About the APS Foster Program
APS tries to put dogs and cats into foster homes after they have spent several weeks or months at the shelter without being adopted. This gives them a relief from shelter life and special adoption promotion, while providing space in for another animal. Additionally, the foster volunteer has the opportunity to work with their foster to help increase their chances of being happy in their new home.
Aside from regular day-to-day care (feeding, grooming, exercise), the responsibilities of a foster home may include basic training; behavior modification (to correct problems such as jumping, mouthing, barking, destructive chewing, dashing through doors); socialization and temperament evaluation (to determine whether the dog is good with different types of people and other animals); medical care (dispensing medication, taking the dog to vet appointments), and of course plenty of playtime and snuggling.
Some foster cats and dogs are adopted quickly and may only stay in their foster home for a few weeks, while others may be around for several months until they find their perfect forever home. APS will work with your specific needs to provide you with a foster that best suits your home (i.e. if you have children, other pets, have a fenced in yard, etc.). We will also provide you with information and support, crates, bowls, leashes, medicine, litter boxes, toys, etc.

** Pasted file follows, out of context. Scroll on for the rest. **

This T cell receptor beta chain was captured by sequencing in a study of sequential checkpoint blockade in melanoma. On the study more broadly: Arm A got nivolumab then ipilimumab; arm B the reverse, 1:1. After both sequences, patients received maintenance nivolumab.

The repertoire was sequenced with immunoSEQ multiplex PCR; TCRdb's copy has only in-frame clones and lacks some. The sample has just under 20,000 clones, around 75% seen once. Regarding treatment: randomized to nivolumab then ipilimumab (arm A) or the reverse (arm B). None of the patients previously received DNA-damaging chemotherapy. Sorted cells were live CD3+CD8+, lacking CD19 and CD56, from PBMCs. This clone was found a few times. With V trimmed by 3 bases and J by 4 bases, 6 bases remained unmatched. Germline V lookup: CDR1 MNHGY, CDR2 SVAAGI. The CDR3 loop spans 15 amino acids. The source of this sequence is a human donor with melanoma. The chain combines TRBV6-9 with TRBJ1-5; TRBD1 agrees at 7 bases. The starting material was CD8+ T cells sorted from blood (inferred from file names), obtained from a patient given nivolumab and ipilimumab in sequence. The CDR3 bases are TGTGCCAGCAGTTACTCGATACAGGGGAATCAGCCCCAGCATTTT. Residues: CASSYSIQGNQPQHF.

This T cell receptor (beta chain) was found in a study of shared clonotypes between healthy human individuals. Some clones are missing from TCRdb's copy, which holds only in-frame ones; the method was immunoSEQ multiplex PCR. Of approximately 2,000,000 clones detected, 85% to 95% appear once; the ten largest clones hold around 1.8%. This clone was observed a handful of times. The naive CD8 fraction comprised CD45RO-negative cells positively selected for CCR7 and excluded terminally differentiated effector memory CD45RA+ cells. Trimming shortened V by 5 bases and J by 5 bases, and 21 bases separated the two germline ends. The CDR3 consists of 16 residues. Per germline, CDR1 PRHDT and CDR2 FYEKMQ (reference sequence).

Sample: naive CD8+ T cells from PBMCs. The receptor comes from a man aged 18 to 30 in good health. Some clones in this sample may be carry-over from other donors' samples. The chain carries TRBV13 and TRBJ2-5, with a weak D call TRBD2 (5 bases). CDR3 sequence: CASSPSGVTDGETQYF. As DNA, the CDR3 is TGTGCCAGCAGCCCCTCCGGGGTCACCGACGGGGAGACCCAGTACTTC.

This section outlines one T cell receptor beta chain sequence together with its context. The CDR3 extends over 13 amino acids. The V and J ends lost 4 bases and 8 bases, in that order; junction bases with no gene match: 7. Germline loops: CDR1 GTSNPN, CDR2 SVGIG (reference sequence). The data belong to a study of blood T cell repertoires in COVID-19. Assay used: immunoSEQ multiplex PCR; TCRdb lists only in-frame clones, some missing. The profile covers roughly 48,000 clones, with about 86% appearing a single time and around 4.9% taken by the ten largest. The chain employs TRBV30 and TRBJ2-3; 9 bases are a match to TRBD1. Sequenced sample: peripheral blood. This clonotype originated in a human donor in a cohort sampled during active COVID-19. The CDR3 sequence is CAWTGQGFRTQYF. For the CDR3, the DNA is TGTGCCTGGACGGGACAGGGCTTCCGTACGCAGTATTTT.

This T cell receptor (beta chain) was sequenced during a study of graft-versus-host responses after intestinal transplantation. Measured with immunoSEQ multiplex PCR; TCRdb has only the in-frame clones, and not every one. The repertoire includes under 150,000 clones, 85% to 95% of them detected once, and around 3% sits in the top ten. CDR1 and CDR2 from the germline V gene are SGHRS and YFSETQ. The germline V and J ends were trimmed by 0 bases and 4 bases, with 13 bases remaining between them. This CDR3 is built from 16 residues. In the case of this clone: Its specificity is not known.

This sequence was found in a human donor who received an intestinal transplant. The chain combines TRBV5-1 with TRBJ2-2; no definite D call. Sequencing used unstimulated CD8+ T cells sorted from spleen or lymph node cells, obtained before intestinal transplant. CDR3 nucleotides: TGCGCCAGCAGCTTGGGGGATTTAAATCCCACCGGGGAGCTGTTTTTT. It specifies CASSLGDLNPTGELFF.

Adult cats and older kittens who are passed their tiny, fluff-ball stage are most in need of foster homes – especially black cats who are notoriously the hardest shelter animal to find homes for. These adults and older kittens who have been at the shelter for two or more months are very often passed by as adopters choose tiny kittens and cats who stand out with bright, colorful coats. In a foster home these felines can get all the attention they deserve and a special advocate to tell adopters how amazing they are!
Medium-to-large, adolescent dogs are prime candidates for foster homes. They may be overlooked at the shelter because they are too big, unruly, or ordinary-looking. They are past the adorable puppy stage, but still have plenty of puppy energy that needs an outlet. Given enough time, and some basic training, these dogs that might otherwise be euthanized for lack of space now have a chance at finding permanent, loving homes.